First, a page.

A Playbook For Pushing The Needle On Diversity In Music
Diversity in music has been a hot-button issue in the past year, but has the conversation sparked any change? Forbes' Cherie Hu explores...This article originally appeared on Forbes
Creativity necessitates diversity.
To quote Nielsen's Chief Diversity Officer Angela Talton, some of the most creative projects in history arise from "the combination of ideas from different cultures or disciplines." As any seasoned leader would know, this art of meshing together disparate perspectives is often uneasy, but reaps high rewards in the form of a more collaborative working environment, a more holistic product, a richer user base and a stabler bottom line.
It makes sense, then, that the persistent lack of diversity in the music business across gender, racial and generational lines remains so contentious today. Year after year, industry power lists à la Billboard and Music Week give white men 80% to 100% of their space, sparking conversations about recognizing underrepresented talent, both behind and in front of the microphone.
But just how effective have these conversations become? Are music companies actually moving the needle and investing resources in a concrete diversity strategy? In truth, there remains much more difficult, reflective work to be done.
Firstly, a significant bias already pervades the music diversity statistics we choose to study, disseminate and discuss. Recently, the media has been honing in on female misrepresentation at an unprecedented rate. It may no longer be news to you, for instance, that female artists comprise only 7.9% of rosters at North America's major talent agencies; or that electronic music festival acts in 2015 skewed 82.3% male versus just 10.8% female (6.9% mixed or unidentified); or that women make up 59% of entry-level music business roles in the U.K., but only 30% of senior executive roles; or that Beyoncé will be Coachella’s first female headliner in a decade in 2017; or that over 50% of women declined or did not respond to an invitation to speak at the Association for Independent Music's latest Indie-Con, versus only 15% of men.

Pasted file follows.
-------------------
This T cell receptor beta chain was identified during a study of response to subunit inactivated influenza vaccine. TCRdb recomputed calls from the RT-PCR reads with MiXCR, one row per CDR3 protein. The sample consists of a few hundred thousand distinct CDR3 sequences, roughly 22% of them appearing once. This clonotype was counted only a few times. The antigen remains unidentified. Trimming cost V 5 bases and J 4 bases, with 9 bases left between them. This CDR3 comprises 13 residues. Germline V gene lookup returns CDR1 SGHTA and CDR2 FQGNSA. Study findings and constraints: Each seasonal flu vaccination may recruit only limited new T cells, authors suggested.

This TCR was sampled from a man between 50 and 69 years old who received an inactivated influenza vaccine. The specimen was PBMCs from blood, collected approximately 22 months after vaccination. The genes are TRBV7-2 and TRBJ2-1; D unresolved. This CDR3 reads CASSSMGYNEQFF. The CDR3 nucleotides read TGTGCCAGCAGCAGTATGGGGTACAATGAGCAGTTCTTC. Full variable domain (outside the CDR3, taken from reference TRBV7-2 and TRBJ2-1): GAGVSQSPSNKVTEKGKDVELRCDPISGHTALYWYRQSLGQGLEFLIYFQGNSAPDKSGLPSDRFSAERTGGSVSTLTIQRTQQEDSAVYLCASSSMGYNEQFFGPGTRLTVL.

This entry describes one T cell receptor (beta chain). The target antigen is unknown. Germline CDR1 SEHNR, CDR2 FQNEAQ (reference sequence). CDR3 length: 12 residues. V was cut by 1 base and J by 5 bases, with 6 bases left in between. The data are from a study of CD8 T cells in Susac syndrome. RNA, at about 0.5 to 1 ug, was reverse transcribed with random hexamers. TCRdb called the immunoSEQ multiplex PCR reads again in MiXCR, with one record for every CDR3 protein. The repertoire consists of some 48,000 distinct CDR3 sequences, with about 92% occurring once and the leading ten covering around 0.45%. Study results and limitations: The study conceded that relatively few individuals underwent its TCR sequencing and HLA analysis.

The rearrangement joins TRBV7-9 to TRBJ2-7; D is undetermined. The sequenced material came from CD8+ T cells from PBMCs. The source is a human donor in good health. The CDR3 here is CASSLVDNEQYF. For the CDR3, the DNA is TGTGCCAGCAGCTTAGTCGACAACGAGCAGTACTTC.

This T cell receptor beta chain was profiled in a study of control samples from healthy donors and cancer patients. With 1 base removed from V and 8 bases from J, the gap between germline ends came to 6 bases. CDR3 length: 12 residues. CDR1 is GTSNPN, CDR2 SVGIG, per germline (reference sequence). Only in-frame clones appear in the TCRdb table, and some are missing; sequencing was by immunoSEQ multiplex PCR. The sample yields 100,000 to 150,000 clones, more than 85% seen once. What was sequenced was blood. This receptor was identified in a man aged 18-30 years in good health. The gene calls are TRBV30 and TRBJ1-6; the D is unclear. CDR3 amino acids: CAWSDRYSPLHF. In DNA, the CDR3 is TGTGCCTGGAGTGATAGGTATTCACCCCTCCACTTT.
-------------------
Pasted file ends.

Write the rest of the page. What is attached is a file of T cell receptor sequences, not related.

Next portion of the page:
While these statistics have been crucial in elevating public awareness of music diversity issues, equally revealing is whom we are leaving out of the conversation. Where are the numbers about people of color in the music industry? What about LGBTQ+ representation? Without any robust research in these areas, the best the music business can do for now is take a hint from Hollywood, where such information is more readily available but no more optimistic. A recent analysis of over 400 films and TV shows found that only 33.5% of speaking characters were female, while only 28.3% hailed from non-white racial/ethnic backgrounds and only 2% identified as LGBTQ.
Secondly, by necessity, today's successful music companies are also tech companies. This renders the music industry susceptible to the same diversity and implicit-bias issues that arise in the tech and venture capital spheres, such as the tendency to associate technological aptitude with masculinity.